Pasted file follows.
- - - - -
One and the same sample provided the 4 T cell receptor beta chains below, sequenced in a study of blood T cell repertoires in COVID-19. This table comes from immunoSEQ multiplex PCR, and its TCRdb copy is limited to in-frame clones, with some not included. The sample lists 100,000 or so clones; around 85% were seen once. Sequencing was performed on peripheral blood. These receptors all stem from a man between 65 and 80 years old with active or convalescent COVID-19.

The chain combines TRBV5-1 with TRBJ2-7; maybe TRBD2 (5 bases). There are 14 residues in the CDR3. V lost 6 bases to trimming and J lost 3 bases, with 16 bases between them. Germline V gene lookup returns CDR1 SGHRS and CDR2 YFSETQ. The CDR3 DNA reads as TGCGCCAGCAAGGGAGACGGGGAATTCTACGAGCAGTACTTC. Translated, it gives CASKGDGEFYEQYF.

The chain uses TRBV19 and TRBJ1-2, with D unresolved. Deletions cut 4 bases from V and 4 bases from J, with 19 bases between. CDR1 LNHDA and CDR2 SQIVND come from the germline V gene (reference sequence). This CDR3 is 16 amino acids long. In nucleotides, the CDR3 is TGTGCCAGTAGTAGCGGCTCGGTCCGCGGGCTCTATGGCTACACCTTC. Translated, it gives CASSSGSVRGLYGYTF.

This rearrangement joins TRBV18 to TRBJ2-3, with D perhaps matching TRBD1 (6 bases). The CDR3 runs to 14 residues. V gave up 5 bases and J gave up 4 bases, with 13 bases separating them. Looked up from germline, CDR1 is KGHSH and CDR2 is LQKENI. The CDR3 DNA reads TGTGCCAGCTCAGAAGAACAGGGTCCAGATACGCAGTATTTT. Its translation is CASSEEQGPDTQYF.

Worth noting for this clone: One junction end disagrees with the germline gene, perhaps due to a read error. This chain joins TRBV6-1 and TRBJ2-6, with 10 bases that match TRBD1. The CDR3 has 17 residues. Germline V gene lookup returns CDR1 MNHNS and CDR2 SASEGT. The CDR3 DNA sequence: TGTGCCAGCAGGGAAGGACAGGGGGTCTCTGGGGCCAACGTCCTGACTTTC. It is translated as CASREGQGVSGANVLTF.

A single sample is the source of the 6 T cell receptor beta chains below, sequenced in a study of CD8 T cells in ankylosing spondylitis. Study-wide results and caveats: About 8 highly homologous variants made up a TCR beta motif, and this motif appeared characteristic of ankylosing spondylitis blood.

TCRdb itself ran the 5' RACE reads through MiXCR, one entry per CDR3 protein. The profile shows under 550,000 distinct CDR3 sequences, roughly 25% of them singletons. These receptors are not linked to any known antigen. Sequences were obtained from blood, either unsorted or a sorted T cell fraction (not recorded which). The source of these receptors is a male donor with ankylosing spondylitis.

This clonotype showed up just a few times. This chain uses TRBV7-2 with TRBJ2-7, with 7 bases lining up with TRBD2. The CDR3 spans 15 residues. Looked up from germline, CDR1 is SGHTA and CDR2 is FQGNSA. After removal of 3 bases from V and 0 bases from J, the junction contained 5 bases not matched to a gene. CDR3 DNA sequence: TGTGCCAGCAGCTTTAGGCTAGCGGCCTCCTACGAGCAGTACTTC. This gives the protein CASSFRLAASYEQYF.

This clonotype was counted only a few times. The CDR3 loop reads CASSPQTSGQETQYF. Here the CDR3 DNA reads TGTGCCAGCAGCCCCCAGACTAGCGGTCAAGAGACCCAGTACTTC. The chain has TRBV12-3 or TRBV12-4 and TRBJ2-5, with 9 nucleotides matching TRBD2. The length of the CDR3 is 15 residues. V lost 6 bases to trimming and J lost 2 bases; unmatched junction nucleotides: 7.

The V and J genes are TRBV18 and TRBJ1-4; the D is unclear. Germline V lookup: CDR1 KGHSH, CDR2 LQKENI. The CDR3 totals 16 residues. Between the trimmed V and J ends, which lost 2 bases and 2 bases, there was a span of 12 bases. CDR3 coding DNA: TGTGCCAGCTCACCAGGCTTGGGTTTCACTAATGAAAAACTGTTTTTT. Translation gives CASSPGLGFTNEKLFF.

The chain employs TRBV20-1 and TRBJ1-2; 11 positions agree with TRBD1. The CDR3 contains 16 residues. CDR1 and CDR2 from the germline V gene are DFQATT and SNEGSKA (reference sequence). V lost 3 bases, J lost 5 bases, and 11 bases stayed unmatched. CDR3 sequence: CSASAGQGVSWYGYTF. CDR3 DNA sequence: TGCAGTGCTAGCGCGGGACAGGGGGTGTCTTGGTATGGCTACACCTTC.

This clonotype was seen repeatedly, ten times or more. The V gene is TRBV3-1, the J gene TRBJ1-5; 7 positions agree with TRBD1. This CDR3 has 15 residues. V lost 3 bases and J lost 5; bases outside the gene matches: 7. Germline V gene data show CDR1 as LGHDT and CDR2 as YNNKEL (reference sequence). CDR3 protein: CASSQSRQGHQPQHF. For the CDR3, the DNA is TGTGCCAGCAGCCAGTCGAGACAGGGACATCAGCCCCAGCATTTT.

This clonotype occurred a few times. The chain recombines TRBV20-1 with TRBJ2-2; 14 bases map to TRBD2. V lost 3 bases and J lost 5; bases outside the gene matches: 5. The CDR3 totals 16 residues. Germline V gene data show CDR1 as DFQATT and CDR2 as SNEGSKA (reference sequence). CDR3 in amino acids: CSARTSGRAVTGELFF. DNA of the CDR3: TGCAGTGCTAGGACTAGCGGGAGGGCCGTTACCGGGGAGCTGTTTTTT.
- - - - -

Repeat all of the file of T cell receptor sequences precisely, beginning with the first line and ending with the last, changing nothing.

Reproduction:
One and the same sample provided the 4 T cell receptor beta chains below, sequenced in a study of blood T cell repertoires in COVID-19. This table comes from immunoSEQ multiplex PCR, and its TCRdb copy is limited to in-frame clones, with some not included. The sample lists 100,000 or so clones; around 85% were seen once. Sequencing was performed on peripheral blood. These receptors all stem from a man between 65 and 80 years old with active or convalescent COVID-19.

The chain combines TRBV5-1 with TRBJ2-7; maybe TRBD2 (5 bases). There are 14 residues in the CDR3. V lost 6 bases to trimming and J lost 3 bases, with 16 bases between them. Germline V gene lookup returns CDR1 SGHRS and CDR2 YFSETQ. The CDR3 DNA reads as TGCGCCAGCAAGGGAGACGGGGAATTCTACGAGCAGTACTTC. Translated, it gives CASKGDGEFYEQYF.

The chain uses TRBV19 and TRBJ1-2, with D unresolved. Deletions cut 4 bases from V and 4 bases from J, with 19 bases between. CDR1 LNHDA and CDR2 SQIVND come from the germline V gene (reference sequence). This CDR3 is 16 amino acids long. In nucleotides, the CDR3 is TGTGCCAGTAGTAGCGGCTCGGTCCGCGGGCTCTATGGCTACACCTTC. Translated, it gives CASSSGSVRGLYGYTF.

This rearrangement joins TRBV18 to TRBJ2-3, with D perhaps matching TRBD1 (6 bases). The CDR3 runs to 14 residues. V gave up 5 bases and J gave up 4 bases, with 13 bases separating them. Looked up from germline, CDR1 is KGHSH and CDR2 is LQKENI. The CDR3 DNA reads TGTGCCAGCTCAGAAGAACAGGGTCCAGATACGCAGTATTTT. Its translation is CASSEEQGPDTQYF.

Worth noting for this clone: One junction end disagrees with the germline gene, perhaps due to a read error. This chain joins TRBV6-1 and TRBJ2-6, with 10 bases that match TRBD1. The CDR3 has 17 residues. Germline V gene lookup returns CDR1 MNHNS and CDR2 SASEGT. The CDR3 DNA sequence: TGTGCCAGCAGGGAAGGACAGGGGGTCTCTGGGGCCAACGTCCTGACTTTC. It is translated as CASREGQGVSGANVLTF.

A single sample is the source of the 6 T cell receptor beta chains below, sequenced in a study of CD8 T cells in ankylosing spondylitis. Study-wide results and caveats: About 8 highly homologous variants made up a TCR beta motif, and this motif appeared characteristic of ankylosing spondylitis blood.

TCRdb itself ran the 5' RACE reads through MiXCR, one entry per CDR3 protein. The profile shows under 550,000 distinct CDR3 sequences, roughly 25% of them singletons. These receptors are not linked to any known antigen. Sequences were obtained from blood, either unsorted or a sorted T cell fraction (not recorded which). The source of these receptors is a male donor with ankylosing spondylitis.

This clonotype showed up just a few times. This chain uses TRBV7-2 with TRBJ2-7, with 7 bases lining up with TRBD2. The CDR3 spans 15 residues. Looked up from germline, CDR1 is SGHTA and CDR2 is FQGNSA. After removal of 3 bases from V and 0 bases from J, the junction contained 5 bases not matched to a gene. CDR3 DNA sequence: TGTGCCAGCAGCTTTAGGCTAGCGGCCTCCTACGAGCAGTACTTC. This gives the protein CASSFRLAASYEQYF.

This clonotype was counted only a few times. The CDR3 loop reads CASSPQTSGQETQYF. Here the CDR3 DNA reads TGTGCCAGCAGCCCCCAGACTAGCGGTCAAGAGACCCAGTACTTC. The chain has TRBV12-3 or TRBV12-4 and TRBJ2-5, with 9 nucleotides matching TRBD2. The length of the CDR3 is 15 residues. V lost 6 bases to trimming and J lost 2 bases; unmatched junction nucleotides: 7.

The V and J genes are TRBV18 and TRBJ1-4; the D is unclear. Germline V lookup: CDR1 KGHSH, CDR2 LQKENI. The CDR3 totals 16 residues. Between the trimmed V and J ends, which lost 2 bases and 2 bases, there was a span of 12 bases. CDR3 coding DNA: TGTGCCAGCTCACCAGGCTTGGGTTTCACTAATGAAAAACTGTTTTTT. Translation gives CASSPGLGFTNEKLFF.

The chain employs TRBV20-1 and TRBJ1-2; 11 positions agree with TRBD1. The CDR3 contains 16 residues. CDR1 and CDR2 from the germline V gene are DFQATT and SNEGSKA (reference sequence). V lost 3 bases, J lost 5 bases, and 11 bases stayed unmatched. CDR3 sequence: CSASAGQGVSWYGYTF. CDR3 DNA sequence: TGCAGTGCTAGCGCGGGACAGGGGGTGTCTTGGTATGGCTACACCTTC.

This clonotype was seen repeatedly, ten times or more. The V gene is TRBV3-1, the J gene TRBJ1-5; 7 positions agree with TRBD1. This CDR3 has 15 residues. V lost 3 bases and J lost 5; bases outside the gene matches: 7. Germline V gene data show CDR1 as LGHDT and CDR2 as YNNKEL (reference sequence). CDR3 protein: CASSQSRQGHQPQHF. For the CDR3, the DNA is TGTGCCAGCAGCCAGTCGAGACAGGGACATCAGCCCCAGCATTTT.

This clonotype occurred a few times. The chain recombines TRBV20-1 with TRBJ2-2; 14 bases map to TRBD2. V lost 3 bases and J lost 5; bases outside the gene matches: 5. The CDR3 totals 16 residues. Germline V gene data show CDR1 as DFQATT and CDR2 as SNEGSKA (reference sequence). CDR3 in amino acids: CSARTSGRAVTGELFF. DNA of the CDR3: TGCAGTGCTAGGACTAGCGGGAGGGCCGTTACCGGGGAGCTGTTTTTT.